A Review of Susan Harlan’s Luggage
May 23, 2018 § 5 Comments
After a long day of air travel from North Carolina to Sacramento, I arrived at the baggage carousel to collect my big, black suitcase. I’d packed for the summer and my life for the next two months was all there: eye wear, books, clothes, toiletries. As I watched the carousel go round and round without my suitcase, I recalled the adage about there being only two types of luggage: carry-on and lost. Passenger after passenger from my flight reclaimed baggage and still I waited. The area emptied. Only two bags remained and neither was mine. Indignant, I marched to the lost luggage office to complain. Before filling out the forms, though, the claim attendant insisted on returning to the luggage carousel to have another look. Only one suitcase remained—a big, black, and nondescript behemoth. “That’s not mine,” I insisted, but the attendant lifted it off the carousel and plucked the tag out from under the handle to show me…my own name. “Happens all the time,” the man said, which I thought gracious. I had forgotten all about my idiocy, but thanks to Susan Harlan’s new book, Luggage, that moment has been vividly brought back to mind.
From Herodotus to pilgrims of the Middle Ages to the 21st century traveler to the real and the fictional, Harlan explores the accouterment of journeys in this latest installment of the Bloomsbury “Object Lessons” series—books that take on “the hidden lives of ordinary things.” Harlan’s academic work on ordnance in Shakespeare and her professed love of objects inform this little book. An intimate look at suitcases, trunks, totes, and other baggage, Luggage illuminates the intricacies of how we carry our lives with us when we travel.
Full of factoids and observations, Harlan lurches from the mundane to the fascinating. A visit to the Unclaimed Baggage Center in Alabama is both. The Center, one of Alabama’s “top tourist attractions,” is where the country’s unclaimed luggage is sorted and sold or displayed. While it was fascinating to learn about this place, I didn’t need to know that Harlan had to stop to look up directions. However, I appreciated the notion that without our luggage, “we’re set loose in the world unprepared…[t]his is the anxiety at the heart of lost luggage.” Harlan also, to varying degrees of effectiveness, unpacks the etymology of the word “luggage” and outlines the growth of tourism. But Harlan is at her best when she explores the luggage of film and literature. There is Mary Poppins and her “infinite” carpet bag. The suitcase of Orhan Pamuk’s father is luggage which “tells a story about exile.” There are the soldiers in Tim O’Brien’s “The Things They Carried” and those pieces of home they brought with them to Vietnam. And I was delighted to find that Grace Kelly’s perfect little overnight case in Rear Window got a mention.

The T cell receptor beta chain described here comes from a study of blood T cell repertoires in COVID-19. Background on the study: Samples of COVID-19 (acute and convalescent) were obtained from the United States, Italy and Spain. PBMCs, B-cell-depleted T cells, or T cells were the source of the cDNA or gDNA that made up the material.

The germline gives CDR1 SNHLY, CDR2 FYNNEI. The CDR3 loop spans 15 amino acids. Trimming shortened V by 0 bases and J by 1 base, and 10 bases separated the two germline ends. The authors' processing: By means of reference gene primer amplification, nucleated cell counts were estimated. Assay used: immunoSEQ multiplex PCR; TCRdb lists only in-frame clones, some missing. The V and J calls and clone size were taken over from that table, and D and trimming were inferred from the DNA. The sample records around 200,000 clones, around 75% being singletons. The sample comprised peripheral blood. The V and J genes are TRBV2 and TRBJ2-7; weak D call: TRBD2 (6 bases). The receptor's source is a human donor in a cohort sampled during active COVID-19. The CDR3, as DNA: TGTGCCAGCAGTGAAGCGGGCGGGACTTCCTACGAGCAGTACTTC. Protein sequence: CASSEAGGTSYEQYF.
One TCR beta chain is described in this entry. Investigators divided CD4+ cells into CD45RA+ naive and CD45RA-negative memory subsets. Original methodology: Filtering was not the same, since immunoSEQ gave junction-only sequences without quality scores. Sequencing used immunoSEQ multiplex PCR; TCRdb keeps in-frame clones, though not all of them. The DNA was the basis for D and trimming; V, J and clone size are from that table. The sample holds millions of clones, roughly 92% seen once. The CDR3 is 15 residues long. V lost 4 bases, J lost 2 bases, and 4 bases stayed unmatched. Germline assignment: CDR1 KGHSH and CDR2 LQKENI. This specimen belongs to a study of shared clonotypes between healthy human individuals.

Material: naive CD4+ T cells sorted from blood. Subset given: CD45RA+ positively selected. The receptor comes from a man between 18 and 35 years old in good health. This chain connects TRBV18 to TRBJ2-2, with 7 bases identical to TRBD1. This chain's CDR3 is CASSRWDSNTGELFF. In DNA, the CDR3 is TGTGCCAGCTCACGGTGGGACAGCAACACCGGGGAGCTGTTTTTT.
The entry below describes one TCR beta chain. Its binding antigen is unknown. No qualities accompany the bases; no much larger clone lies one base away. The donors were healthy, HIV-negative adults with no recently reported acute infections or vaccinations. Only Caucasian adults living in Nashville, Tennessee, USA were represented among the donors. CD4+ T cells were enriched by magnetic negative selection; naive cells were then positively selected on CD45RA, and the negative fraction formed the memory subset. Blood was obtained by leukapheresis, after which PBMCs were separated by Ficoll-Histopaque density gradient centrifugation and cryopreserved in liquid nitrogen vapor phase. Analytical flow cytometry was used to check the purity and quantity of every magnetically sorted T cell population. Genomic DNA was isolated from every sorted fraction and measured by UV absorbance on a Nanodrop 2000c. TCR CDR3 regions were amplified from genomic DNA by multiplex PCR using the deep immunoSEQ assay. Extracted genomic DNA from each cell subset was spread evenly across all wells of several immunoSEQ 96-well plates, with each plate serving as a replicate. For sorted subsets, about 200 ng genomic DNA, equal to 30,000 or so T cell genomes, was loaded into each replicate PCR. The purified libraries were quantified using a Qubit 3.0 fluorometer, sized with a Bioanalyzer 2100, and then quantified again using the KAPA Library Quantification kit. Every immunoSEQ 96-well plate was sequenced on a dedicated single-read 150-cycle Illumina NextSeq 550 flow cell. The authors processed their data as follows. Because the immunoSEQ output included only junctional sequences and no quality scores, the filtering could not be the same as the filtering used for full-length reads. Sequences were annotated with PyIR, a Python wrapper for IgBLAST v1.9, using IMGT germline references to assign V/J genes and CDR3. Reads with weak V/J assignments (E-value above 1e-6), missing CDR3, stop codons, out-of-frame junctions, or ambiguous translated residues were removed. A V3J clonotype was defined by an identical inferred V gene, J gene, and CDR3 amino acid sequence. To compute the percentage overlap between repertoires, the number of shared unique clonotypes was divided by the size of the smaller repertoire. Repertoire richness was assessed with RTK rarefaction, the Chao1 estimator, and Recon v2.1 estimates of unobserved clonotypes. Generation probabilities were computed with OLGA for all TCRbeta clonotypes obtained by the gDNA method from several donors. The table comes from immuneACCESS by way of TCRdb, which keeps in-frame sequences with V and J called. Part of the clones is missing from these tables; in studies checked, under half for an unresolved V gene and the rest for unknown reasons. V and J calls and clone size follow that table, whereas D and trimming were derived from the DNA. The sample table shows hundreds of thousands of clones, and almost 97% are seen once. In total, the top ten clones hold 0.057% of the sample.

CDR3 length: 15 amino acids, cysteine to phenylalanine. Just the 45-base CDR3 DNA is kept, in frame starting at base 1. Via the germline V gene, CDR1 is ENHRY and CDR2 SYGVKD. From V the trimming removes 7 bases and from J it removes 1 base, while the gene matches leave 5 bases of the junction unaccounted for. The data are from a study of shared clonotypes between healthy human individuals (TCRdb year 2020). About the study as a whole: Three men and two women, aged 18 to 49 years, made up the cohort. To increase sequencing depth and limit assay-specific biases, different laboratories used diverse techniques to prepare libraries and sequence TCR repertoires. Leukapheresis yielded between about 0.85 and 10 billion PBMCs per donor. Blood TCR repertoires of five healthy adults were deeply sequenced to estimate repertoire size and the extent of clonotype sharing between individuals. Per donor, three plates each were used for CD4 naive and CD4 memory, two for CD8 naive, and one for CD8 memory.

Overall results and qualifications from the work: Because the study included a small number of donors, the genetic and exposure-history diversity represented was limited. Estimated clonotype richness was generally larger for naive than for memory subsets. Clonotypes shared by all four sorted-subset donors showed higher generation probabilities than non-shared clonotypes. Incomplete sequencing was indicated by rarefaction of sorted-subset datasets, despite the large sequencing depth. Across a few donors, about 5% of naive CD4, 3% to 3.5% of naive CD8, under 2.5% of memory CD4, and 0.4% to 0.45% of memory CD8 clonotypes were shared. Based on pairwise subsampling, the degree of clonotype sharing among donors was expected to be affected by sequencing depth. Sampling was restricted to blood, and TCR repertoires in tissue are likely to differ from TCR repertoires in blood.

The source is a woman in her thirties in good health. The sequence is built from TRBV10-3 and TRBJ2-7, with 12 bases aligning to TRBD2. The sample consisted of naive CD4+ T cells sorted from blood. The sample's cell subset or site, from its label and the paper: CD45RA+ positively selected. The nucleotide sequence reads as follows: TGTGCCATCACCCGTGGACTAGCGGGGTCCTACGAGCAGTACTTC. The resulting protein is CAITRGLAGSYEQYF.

Harlan’s exploration of the minutiae of luggage makes for introspection. While reading, I found myself thinking of baggage and travel I’d not contemplated in some time, and in some cases, not at all. I was embarrassed all over again when Harlan discusses nondescript black suitcases, and was happy to have confirmed my own impression of the Sacramento airport’s Auschwitz-like display of suitcases. I recalled a trip to the lost luggage counter in Frankfurt when most of my baggage went missing at customs and my outsized joy when they were delivered to me in Prague just a few days later. There were the green Atlantic suitcases I received for my high school graduation that I took to Mexico, and the big backpack I carried to Guatemala. After weeks of being on the road and sleeping in bunkhouses with other people, that backpack became a repository of space that was just my own. During travel, as Harlan says, “[a] suitcase marks the boundary between inside and outside; public and private.”
Harlan mines the life of things we pay little attention to, or simply don’t recall, and calls up nostalgia through the memory of objects. The Samsonite line of marbled tan suitcases Harlan describes were a fixture of my childhood—in particular, the overnight case, with its mirror and faux-silk lining and pockets. When I wasn’t using it for sleepovers, I used that case as a vanity and repository for secret, special items, like folded notes and seashells. In Luggage, Harlan brings it all back with a rush of delight—just like a lost suitcase, returned at last.
Adrienne Pilon is a traveler, teacher and writer. She lives in North Carolina with her family.